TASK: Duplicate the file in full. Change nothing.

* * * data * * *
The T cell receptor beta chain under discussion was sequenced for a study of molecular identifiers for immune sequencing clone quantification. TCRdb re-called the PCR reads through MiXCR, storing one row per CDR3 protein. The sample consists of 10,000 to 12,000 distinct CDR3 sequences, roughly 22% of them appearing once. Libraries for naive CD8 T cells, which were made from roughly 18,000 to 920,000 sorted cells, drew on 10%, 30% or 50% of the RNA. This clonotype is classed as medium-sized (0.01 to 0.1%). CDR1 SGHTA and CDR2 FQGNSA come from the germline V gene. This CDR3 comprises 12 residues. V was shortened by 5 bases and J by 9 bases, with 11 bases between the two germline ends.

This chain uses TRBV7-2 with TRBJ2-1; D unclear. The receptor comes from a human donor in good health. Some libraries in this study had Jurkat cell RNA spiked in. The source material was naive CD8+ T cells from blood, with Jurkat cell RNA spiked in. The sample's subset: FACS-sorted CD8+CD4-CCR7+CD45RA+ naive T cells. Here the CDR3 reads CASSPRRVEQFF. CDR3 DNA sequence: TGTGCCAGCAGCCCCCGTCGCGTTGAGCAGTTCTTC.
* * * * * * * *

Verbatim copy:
The T cell receptor beta chain under discussion was sequenced for a study of molecular identifiers for immune sequencing clone quantification. TCRdb re-called the PCR reads through MiXCR, storing one row per CDR3 protein. The sample consists of 10,000 to 12,000 distinct CDR3 sequences, roughly 22% of them appearing once. Libraries for naive CD8 T cells, which were made from roughly 18,000 to 920,000 sorted cells, drew on 10%, 30% or 50% of the RNA. This clonotype is classed as medium-sized (0.01 to 0.1%). CDR1 SGHTA and CDR2 FQGNSA come from the germline V gene. This CDR3 comprises 12 residues. V was shortened by 5 bases and J by 9 bases, with 11 bases between the two germline ends.

This chain uses TRBV7-2 with TRBJ2-1; D unclear. The receptor comes from a human donor in good health. Some libraries in this study had Jurkat cell RNA spiked in. The source material was naive CD8+ T cells from blood, with Jurkat cell RNA spiked in. The sample's subset: FACS-sorted CD8+CD4-CCR7+CD45RA+ naive T cells. Here the CDR3 reads CASSPRRVEQFF. CDR3 DNA sequence: TGTGCCAGCAGCCCCCGTCGCGTTGAGCAGTTCTTC.